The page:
Milton was my mother's brother. I thought you might like to see a family portrait of the Friedman's from (I guess) about 1920. My grandfather, Jeno Friedman, died in 1929. Both he and my grandmother died of heart disease as did my mother. (Helen and Ruth died of cancer.) Milton had a heart attack at age 60. After the heart attack, he had a coronary bypass at the Mayo Clinic. While recuperating, he received a call from President Nixon who said "I was glad to hear it was your heart and not your brain."
We did not see Milton very often although he did visit us in Rahway on his annual trip from Chicago to his summer house in New Hampshire. He and Rose drove Judy and me to our hotel after our wedding and we visited with him in his house, CAPITAF (Capitalism and Freedom or was it Capitalism and Friedman?) in New Hampshire and later at Sea Ranch or in San Francisco. He was always a gracious host.
As you can imagine, one had a hard time arguing economics with Milton. He had heard and rebutted any argument you mignt come up with dozens of times before. All one could do is listen and try to understand his position. What I learned after awhile was that Milton was a flawless logician, if you granted him his basic axioms all was lost. In particular, Milton always assumed that man was rational and was much better able to make decisions for himself than was government. Milton is often portrayed as a conservative but in truth he was a liberterian. The theme of Capitalism and Freedom was that a free market economy was a fundamental prerequisite for freedom. By the way, Milton was a statistician before he was an economist. Four of his statistical papers are reviewed in Math Reviews. The earliest of these was: A comparison of alternative tests of significance for the problem of m rankings. Ann. Math. Statistics 11, (1940). 86--92.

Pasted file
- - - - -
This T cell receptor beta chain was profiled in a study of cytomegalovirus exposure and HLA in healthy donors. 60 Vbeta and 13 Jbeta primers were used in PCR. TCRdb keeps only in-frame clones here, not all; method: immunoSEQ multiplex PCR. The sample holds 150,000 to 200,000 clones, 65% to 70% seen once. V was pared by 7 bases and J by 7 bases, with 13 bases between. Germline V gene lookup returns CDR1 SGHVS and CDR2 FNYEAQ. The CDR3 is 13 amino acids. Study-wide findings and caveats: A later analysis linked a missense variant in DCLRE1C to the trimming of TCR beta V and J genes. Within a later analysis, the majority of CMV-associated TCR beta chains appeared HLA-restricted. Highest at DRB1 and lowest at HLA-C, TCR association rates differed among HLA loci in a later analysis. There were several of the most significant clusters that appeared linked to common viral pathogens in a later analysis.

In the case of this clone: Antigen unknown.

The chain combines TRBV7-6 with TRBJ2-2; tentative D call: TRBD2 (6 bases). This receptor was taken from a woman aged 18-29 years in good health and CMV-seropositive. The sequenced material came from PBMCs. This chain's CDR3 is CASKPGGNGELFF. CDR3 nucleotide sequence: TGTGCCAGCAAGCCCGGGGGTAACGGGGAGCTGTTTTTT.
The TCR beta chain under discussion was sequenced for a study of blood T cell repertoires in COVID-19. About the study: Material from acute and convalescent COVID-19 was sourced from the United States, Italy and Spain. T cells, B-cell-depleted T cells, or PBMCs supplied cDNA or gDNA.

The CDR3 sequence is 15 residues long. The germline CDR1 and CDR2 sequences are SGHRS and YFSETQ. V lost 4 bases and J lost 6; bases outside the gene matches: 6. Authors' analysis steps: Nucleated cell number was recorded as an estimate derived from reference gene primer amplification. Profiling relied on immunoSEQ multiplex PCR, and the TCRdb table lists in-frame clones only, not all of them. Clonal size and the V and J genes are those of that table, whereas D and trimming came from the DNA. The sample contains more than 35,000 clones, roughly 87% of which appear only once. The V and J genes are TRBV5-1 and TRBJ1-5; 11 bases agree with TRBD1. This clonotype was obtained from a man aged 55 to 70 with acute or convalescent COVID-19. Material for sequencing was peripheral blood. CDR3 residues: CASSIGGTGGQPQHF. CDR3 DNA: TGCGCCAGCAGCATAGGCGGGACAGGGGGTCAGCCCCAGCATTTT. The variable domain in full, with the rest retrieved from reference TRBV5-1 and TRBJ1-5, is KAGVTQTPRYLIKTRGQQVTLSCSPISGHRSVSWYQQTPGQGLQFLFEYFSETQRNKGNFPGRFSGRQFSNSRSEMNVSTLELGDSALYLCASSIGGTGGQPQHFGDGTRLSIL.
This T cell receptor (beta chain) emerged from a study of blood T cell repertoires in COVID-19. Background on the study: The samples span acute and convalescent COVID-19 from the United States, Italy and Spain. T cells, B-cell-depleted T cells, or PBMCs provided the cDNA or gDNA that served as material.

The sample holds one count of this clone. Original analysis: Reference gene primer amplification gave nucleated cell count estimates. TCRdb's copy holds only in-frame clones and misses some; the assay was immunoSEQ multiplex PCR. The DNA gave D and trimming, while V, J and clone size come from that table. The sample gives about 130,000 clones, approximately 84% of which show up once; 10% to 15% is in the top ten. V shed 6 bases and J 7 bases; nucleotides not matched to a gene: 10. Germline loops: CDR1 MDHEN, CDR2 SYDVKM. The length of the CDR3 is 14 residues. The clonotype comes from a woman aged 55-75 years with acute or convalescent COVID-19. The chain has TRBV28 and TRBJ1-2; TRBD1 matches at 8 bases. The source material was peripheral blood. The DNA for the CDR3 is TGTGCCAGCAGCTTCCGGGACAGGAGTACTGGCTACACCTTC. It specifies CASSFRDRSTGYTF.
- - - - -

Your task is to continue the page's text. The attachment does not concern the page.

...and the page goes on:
Here are a few of the editorials and op-eds about Milton that I enjoyed.
Philadelphia Inquirer Editorial
Larry Summer's OpEd in the NY Times
A Charismatic Economist Who Loved to Argue
From time to time, someone with the name Friedman would contact Milton and claim to be a distant relative. That was never the case, because the family name was not Friedman although I am not sure what it was. It might have been Grunspan or something similar. In any case, Milton's father left Beregszas (Beregova) and moved to Budapest with his half brother (Friedman). After awhile he became known as "Friedman's brother" so he adopted the name Friedman. My grandmother's name was Landau and we knew many relatives on that side of the family but I don't recall ever knowing a relative of my material grandfather.